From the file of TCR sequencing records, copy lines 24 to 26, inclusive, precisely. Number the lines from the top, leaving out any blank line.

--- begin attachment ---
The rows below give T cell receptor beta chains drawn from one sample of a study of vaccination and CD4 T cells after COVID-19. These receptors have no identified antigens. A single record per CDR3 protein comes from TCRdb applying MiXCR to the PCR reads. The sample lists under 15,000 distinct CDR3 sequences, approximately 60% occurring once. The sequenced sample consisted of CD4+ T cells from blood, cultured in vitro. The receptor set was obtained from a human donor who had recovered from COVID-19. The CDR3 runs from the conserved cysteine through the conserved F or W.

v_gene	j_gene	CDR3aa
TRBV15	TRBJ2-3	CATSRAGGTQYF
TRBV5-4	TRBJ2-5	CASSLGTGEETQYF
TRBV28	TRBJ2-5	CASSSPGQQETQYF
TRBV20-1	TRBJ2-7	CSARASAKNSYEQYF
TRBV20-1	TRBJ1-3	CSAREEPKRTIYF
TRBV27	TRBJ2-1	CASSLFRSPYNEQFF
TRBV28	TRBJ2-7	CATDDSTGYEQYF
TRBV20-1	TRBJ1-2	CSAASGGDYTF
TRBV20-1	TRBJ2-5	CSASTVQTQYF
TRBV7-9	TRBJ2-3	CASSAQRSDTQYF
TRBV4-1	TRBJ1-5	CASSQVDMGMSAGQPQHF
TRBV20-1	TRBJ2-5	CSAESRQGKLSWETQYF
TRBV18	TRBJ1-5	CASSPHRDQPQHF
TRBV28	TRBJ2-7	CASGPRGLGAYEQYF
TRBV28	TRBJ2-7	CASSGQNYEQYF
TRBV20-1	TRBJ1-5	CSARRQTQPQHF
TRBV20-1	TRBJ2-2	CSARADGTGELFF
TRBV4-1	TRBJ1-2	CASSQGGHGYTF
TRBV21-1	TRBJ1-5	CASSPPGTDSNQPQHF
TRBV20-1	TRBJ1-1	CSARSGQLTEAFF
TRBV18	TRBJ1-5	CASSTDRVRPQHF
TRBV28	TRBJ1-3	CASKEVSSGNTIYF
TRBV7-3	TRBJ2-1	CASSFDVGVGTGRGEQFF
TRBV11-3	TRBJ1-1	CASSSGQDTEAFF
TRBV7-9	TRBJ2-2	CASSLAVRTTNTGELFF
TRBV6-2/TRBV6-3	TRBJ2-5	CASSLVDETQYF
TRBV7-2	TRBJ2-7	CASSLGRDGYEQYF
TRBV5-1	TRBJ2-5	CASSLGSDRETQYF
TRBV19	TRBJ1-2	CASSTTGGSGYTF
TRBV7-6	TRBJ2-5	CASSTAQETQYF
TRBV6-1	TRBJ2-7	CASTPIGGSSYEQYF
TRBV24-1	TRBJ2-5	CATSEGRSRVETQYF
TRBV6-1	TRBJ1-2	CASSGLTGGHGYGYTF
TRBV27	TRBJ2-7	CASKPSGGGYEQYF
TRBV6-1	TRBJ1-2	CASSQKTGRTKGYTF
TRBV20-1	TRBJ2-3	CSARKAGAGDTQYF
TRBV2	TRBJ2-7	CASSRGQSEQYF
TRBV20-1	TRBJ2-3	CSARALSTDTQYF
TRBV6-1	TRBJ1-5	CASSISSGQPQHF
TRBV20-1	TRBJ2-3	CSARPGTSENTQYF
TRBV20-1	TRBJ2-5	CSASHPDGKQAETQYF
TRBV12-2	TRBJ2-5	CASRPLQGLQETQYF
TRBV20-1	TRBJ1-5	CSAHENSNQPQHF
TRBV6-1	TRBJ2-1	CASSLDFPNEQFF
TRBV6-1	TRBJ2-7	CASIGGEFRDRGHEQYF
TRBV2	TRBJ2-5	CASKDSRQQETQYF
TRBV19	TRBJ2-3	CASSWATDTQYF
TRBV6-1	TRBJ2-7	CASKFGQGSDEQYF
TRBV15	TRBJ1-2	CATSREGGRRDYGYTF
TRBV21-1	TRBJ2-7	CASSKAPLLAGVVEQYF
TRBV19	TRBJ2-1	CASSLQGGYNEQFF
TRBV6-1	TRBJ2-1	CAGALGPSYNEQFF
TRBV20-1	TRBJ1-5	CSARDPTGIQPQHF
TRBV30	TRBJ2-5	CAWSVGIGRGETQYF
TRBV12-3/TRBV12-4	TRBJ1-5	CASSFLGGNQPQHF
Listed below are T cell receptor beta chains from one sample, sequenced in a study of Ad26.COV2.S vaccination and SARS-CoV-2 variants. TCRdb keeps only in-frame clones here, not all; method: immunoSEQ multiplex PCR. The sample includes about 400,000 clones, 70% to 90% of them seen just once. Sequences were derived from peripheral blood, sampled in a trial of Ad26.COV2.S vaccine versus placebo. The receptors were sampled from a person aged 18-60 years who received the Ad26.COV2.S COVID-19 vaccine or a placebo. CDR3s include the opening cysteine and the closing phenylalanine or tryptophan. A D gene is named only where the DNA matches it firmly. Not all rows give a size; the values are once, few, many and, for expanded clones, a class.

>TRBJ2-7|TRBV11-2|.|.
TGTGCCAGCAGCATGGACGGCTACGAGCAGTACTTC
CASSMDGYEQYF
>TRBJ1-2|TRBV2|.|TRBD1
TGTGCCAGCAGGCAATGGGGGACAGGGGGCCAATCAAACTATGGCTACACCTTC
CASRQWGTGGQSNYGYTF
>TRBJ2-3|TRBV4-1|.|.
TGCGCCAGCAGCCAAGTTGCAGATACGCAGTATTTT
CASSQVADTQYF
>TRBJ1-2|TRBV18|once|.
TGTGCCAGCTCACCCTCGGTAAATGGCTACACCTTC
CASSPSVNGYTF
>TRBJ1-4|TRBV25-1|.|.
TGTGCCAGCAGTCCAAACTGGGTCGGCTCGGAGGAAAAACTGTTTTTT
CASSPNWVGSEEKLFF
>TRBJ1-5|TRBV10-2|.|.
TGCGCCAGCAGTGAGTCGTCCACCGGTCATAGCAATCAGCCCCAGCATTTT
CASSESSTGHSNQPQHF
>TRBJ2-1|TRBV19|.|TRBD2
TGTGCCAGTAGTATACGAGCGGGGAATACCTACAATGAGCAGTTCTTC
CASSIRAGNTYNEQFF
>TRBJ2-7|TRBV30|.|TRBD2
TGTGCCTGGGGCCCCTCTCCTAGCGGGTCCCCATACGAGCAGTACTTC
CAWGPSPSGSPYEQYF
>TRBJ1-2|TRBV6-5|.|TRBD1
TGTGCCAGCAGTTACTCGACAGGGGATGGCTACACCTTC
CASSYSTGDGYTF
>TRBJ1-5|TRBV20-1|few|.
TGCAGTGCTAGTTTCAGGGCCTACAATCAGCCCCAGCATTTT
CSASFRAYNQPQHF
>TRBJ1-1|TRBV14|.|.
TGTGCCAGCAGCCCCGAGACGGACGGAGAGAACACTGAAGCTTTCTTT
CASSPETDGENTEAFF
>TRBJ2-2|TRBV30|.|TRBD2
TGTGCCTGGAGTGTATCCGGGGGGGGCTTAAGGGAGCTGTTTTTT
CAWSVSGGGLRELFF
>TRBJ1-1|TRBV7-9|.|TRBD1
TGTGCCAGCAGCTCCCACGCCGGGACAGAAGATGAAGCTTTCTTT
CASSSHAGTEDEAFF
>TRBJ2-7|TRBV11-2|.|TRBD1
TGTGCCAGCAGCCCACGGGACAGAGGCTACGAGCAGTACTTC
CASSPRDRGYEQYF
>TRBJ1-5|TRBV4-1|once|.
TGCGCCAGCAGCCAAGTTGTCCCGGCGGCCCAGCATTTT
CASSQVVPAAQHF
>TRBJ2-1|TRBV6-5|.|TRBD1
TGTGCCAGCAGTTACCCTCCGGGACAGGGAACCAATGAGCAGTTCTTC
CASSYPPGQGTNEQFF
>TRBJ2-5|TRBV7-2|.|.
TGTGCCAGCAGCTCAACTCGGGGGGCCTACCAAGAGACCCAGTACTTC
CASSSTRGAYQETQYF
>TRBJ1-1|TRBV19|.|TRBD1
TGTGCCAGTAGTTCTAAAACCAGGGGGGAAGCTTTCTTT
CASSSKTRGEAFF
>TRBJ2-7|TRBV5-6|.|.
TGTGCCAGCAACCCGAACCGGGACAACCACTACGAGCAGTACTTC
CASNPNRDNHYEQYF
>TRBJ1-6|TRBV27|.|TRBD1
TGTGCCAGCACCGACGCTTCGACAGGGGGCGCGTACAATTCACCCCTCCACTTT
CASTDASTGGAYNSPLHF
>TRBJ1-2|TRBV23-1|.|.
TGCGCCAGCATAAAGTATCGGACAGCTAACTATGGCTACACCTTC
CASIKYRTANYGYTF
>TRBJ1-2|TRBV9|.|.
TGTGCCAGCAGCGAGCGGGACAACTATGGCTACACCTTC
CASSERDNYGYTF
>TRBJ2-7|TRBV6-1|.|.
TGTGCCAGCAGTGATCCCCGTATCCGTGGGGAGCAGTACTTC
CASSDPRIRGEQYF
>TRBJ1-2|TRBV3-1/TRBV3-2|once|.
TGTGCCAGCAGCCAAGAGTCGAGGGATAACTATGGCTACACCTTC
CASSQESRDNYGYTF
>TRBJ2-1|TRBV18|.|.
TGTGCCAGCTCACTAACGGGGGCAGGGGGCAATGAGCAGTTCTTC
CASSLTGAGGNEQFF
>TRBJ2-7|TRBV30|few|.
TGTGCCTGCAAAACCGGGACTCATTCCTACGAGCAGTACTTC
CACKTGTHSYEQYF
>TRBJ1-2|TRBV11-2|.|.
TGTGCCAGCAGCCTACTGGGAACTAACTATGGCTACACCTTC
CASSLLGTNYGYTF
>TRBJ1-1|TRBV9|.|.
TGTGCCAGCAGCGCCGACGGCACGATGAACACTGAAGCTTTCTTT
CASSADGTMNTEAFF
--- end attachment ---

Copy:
TRBV28	TRBJ1-3	CASKEVSSGNTIYF
TRBV7-3	TRBJ2-1	CASSFDVGVGTGRGEQFF
TRBV11-3	TRBJ1-1	CASSSGQDTEAFF